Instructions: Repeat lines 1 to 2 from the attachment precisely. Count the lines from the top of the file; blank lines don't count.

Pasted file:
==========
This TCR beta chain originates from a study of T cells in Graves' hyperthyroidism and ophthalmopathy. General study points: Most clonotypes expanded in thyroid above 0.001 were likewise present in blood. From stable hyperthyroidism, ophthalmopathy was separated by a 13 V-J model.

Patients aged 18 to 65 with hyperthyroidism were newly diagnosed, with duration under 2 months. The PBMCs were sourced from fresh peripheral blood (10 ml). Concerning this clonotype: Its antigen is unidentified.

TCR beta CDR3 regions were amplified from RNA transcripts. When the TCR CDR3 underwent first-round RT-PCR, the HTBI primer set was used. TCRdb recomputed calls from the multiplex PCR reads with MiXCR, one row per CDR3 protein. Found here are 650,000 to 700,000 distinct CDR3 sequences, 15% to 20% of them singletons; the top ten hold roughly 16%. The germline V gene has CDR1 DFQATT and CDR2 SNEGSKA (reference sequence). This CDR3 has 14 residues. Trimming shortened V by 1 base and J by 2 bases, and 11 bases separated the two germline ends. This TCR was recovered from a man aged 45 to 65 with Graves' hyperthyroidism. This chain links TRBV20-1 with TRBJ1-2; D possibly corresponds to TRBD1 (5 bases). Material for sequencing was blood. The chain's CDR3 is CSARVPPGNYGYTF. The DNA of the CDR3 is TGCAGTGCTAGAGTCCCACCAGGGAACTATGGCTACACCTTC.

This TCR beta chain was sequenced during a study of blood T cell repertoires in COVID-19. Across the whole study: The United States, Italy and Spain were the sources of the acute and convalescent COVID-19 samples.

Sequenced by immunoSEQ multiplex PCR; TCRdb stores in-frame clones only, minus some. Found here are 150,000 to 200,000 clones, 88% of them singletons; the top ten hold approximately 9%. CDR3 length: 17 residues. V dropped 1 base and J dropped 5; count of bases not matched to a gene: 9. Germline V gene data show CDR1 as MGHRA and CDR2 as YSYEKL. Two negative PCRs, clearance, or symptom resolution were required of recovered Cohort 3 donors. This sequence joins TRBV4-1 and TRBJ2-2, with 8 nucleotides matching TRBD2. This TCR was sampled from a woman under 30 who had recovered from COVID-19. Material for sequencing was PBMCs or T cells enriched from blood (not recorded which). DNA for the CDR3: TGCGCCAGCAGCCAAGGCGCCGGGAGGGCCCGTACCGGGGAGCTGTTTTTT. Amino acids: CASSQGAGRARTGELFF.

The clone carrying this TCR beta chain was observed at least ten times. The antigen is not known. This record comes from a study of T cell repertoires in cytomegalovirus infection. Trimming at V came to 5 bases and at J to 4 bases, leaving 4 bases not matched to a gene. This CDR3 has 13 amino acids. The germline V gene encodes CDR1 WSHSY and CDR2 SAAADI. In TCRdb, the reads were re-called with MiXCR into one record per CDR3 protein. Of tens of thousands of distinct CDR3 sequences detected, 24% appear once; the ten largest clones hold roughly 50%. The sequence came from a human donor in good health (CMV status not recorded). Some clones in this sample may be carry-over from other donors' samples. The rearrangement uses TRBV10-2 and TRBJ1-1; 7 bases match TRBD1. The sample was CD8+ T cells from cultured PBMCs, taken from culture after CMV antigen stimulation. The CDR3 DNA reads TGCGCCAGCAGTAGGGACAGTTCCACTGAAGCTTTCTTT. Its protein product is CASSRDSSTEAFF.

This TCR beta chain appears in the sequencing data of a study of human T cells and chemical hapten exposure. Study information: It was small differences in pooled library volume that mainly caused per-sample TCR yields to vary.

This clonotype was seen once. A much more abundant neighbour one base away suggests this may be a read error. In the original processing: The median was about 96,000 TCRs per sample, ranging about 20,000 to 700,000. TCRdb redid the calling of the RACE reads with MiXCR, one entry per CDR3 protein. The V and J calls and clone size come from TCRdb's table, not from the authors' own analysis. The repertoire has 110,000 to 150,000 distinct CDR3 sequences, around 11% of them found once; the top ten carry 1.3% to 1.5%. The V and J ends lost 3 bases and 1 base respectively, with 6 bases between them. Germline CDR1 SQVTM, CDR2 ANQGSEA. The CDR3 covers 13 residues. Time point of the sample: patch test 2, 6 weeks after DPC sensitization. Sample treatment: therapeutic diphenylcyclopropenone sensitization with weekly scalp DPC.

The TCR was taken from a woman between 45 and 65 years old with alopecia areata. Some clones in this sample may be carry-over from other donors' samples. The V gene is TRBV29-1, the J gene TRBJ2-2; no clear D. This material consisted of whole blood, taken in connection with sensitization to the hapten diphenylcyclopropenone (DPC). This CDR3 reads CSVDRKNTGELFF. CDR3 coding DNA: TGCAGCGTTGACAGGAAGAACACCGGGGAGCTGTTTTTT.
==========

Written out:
This TCR beta chain originates from a study of T cells in Graves' hyperthyroidism and ophthalmopathy. General study points: Most clonotypes expanded in thyroid above 0.001 were likewise present in blood. From stable hyperthyroidism, ophthalmopathy was separated by a 13 V-J model.

Patients aged 18 to 65 with hyperthyroidism were newly diagnosed, with duration under 2 months. The PBMCs were sourced from fresh peripheral blood (10 ml). Concerning this clonotype: Its antigen is unidentified.